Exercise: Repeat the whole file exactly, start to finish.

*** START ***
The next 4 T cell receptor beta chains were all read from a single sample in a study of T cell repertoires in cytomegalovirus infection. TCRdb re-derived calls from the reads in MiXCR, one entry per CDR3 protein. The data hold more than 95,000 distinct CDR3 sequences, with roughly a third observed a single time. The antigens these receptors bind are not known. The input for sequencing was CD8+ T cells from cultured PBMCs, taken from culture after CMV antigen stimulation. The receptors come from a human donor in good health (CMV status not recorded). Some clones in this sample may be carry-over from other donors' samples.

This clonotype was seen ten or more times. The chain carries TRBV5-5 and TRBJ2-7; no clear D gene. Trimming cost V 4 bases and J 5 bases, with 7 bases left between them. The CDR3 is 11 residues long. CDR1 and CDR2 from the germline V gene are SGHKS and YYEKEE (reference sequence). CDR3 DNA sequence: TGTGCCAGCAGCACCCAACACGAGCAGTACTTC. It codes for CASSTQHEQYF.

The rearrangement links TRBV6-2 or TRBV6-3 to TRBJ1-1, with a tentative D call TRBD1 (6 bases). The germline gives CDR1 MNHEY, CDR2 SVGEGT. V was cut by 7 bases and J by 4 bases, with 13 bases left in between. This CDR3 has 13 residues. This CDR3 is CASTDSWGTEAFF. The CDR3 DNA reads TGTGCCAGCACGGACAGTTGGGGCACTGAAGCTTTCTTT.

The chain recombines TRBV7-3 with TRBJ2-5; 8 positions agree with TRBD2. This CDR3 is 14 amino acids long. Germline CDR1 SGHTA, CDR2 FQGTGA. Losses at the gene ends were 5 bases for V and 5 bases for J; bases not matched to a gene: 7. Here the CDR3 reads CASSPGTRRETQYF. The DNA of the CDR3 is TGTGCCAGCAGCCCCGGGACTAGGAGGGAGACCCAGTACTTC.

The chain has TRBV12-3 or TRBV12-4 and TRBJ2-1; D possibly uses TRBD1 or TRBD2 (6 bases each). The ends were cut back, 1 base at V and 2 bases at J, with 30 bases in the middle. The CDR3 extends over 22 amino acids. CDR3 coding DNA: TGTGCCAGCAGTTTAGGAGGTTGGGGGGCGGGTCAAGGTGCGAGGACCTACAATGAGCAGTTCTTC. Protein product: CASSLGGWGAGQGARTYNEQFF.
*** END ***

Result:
The next 4 T cell receptor beta chains were all read from a single sample in a study of T cell repertoires in cytomegalovirus infection. TCRdb re-derived calls from the reads in MiXCR, one entry per CDR3 protein. The data hold more than 95,000 distinct CDR3 sequences, with roughly a third observed a single time. The antigens these receptors bind are not known. The input for sequencing was CD8+ T cells from cultured PBMCs, taken from culture after CMV antigen stimulation. The receptors come from a human donor in good health (CMV status not recorded). Some clones in this sample may be carry-over from other donors' samples.

This clonotype was seen ten or more times. The chain carries TRBV5-5 and TRBJ2-7; no clear D gene. Trimming cost V 4 bases and J 5 bases, with 7 bases left between them. The CDR3 is 11 residues long. CDR1 and CDR2 from the germline V gene are SGHKS and YYEKEE (reference sequence). CDR3 DNA sequence: TGTGCCAGCAGCACCCAACACGAGCAGTACTTC. It codes for CASSTQHEQYF.

The rearrangement links TRBV6-2 or TRBV6-3 to TRBJ1-1, with a tentative D call TRBD1 (6 bases). The germline gives CDR1 MNHEY, CDR2 SVGEGT. V was cut by 7 bases and J by 4 bases, with 13 bases left in between. This CDR3 has 13 residues. This CDR3 is CASTDSWGTEAFF. The CDR3 DNA reads TGTGCCAGCACGGACAGTTGGGGCACTGAAGCTTTCTTT.

The chain recombines TRBV7-3 with TRBJ2-5; 8 positions agree with TRBD2. This CDR3 is 14 amino acids long. Germline CDR1 SGHTA, CDR2 FQGTGA. Losses at the gene ends were 5 bases for V and 5 bases for J; bases not matched to a gene: 7. Here the CDR3 reads CASSPGTRRETQYF. The DNA of the CDR3 is TGTGCCAGCAGCCCCGGGACTAGGAGGGAGACCCAGTACTTC.

The chain has TRBV12-3 or TRBV12-4 and TRBJ2-1; D possibly uses TRBD1 or TRBD2 (6 bases each). The ends were cut back, 1 base at V and 2 bases at J, with 30 bases in the middle. The CDR3 extends over 22 amino acids. CDR3 coding DNA: TGTGCCAGCAGTTTAGGAGGTTGGGGGGCGGGTCAAGGTGCGAGGACCTACAATGAGCAGTTCTTC. Protein product: CASSLGGWGAGQGARTYNEQFF.